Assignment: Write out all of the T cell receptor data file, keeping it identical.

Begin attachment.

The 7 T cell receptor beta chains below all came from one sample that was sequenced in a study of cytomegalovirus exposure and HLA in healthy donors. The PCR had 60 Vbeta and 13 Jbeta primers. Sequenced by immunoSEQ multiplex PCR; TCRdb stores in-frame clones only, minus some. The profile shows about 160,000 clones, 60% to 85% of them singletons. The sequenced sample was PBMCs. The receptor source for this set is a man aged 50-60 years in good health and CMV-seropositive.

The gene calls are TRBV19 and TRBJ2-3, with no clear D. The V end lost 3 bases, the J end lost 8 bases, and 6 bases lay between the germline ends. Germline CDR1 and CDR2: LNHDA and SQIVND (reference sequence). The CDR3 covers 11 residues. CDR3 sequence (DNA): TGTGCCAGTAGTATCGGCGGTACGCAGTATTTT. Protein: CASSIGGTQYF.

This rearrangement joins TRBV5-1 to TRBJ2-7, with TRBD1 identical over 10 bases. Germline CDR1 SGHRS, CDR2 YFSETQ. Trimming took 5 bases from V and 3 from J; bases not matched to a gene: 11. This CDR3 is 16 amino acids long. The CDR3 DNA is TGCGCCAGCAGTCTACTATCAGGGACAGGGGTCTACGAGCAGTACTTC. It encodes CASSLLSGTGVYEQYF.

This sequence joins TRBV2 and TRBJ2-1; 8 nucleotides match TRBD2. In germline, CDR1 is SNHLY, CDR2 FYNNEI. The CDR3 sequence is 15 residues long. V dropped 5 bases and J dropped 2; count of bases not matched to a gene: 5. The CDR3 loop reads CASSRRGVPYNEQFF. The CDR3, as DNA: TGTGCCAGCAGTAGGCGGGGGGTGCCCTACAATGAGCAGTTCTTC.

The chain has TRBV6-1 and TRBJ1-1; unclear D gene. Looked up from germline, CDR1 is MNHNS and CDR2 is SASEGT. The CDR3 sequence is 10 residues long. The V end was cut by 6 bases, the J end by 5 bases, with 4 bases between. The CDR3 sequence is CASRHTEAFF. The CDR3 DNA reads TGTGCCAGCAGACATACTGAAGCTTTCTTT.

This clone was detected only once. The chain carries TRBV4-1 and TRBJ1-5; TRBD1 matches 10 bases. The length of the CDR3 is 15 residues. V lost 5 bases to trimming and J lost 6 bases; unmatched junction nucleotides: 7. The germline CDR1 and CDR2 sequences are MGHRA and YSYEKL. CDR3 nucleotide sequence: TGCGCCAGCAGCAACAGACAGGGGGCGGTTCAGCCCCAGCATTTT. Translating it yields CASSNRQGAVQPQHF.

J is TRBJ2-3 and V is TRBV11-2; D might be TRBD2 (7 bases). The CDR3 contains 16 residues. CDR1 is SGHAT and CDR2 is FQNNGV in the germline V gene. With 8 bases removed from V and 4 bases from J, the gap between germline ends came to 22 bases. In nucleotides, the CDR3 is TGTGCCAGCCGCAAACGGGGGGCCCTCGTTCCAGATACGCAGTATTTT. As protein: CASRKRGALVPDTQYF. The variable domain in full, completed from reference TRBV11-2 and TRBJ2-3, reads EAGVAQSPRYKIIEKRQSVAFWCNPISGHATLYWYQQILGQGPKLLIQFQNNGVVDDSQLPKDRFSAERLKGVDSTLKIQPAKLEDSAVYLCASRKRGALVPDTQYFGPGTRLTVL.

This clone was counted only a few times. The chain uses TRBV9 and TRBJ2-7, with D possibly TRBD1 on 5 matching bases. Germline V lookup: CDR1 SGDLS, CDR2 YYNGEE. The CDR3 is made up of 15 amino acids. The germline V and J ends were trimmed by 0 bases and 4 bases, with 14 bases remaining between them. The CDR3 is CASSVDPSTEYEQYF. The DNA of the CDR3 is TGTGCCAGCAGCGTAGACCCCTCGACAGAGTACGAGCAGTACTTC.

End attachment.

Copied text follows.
The 7 T cell receptor beta chains below all came from one sample that was sequenced in a study of cytomegalovirus exposure and HLA in healthy donors. The PCR had 60 Vbeta and 13 Jbeta primers. Sequenced by immunoSEQ multiplex PCR; TCRdb stores in-frame clones only, minus some. The profile shows about 160,000 clones, 60% to 85% of them singletons. The sequenced sample was PBMCs. The receptor source for this set is a man aged 50-60 years in good health and CMV-seropositive.

The gene calls are TRBV19 and TRBJ2-3, with no clear D. The V end lost 3 bases, the J end lost 8 bases, and 6 bases lay between the germline ends. Germline CDR1 and CDR2: LNHDA and SQIVND (reference sequence). The CDR3 covers 11 residues. CDR3 sequence (DNA): TGTGCCAGTAGTATCGGCGGTACGCAGTATTTT. Protein: CASSIGGTQYF.

This rearrangement joins TRBV5-1 to TRBJ2-7, with TRBD1 identical over 10 bases. Germline CDR1 SGHRS, CDR2 YFSETQ. Trimming took 5 bases from V and 3 from J; bases not matched to a gene: 11. This CDR3 is 16 amino acids long. The CDR3 DNA is TGCGCCAGCAGTCTACTATCAGGGACAGGGGTCTACGAGCAGTACTTC. It encodes CASSLLSGTGVYEQYF.

This sequence joins TRBV2 and TRBJ2-1; 8 nucleotides match TRBD2. In germline, CDR1 is SNHLY, CDR2 FYNNEI. The CDR3 sequence is 15 residues long. V dropped 5 bases and J dropped 2; count of bases not matched to a gene: 5. The CDR3 loop reads CASSRRGVPYNEQFF. The CDR3, as DNA: TGTGCCAGCAGTAGGCGGGGGGTGCCCTACAATGAGCAGTTCTTC.

The chain has TRBV6-1 and TRBJ1-1; unclear D gene. Looked up from germline, CDR1 is MNHNS and CDR2 is SASEGT. The CDR3 sequence is 10 residues long. The V end was cut by 6 bases, the J end by 5 bases, with 4 bases between. The CDR3 sequence is CASRHTEAFF. The CDR3 DNA reads TGTGCCAGCAGACATACTGAAGCTTTCTTT.

This clone was detected only once. The chain carries TRBV4-1 and TRBJ1-5; TRBD1 matches 10 bases. The length of the CDR3 is 15 residues. V lost 5 bases to trimming and J lost 6 bases; unmatched junction nucleotides: 7. The germline CDR1 and CDR2 sequences are MGHRA and YSYEKL. CDR3 nucleotide sequence: TGCGCCAGCAGCAACAGACAGGGGGCGGTTCAGCCCCAGCATTTT. Translating it yields CASSNRQGAVQPQHF.

J is TRBJ2-3 and V is TRBV11-2; D might be TRBD2 (7 bases). The CDR3 contains 16 residues. CDR1 is SGHAT and CDR2 is FQNNGV in the germline V gene. With 8 bases removed from V and 4 bases from J, the gap between germline ends came to 22 bases. In nucleotides, the CDR3 is TGTGCCAGCCGCAAACGGGGGGCCCTCGTTCCAGATACGCAGTATTTT. As protein: CASRKRGALVPDTQYF. The variable domain in full, completed from reference TRBV11-2 and TRBJ2-3, reads EAGVAQSPRYKIIEKRQSVAFWCNPISGHATLYWYQQILGQGPKLLIQFQNNGVVDDSQLPKDRFSAERLKGVDSTLKIQPAKLEDSAVYLCASRKRGALVPDTQYFGPGTRLTVL.

This clone was counted only a few times. The chain uses TRBV9 and TRBJ2-7, with D possibly TRBD1 on 5 matching bases. Germline V lookup: CDR1 SGDLS, CDR2 YYNGEE. The CDR3 is made up of 15 amino acids. The germline V and J ends were trimmed by 0 bases and 4 bases, with 14 bases remaining between them. The CDR3 is CASSVDPSTEYEQYF. The DNA of the CDR3 is TGTGCCAGCAGCGTAGACCCCTCGACAGAGTACGAGCAGTACTTC.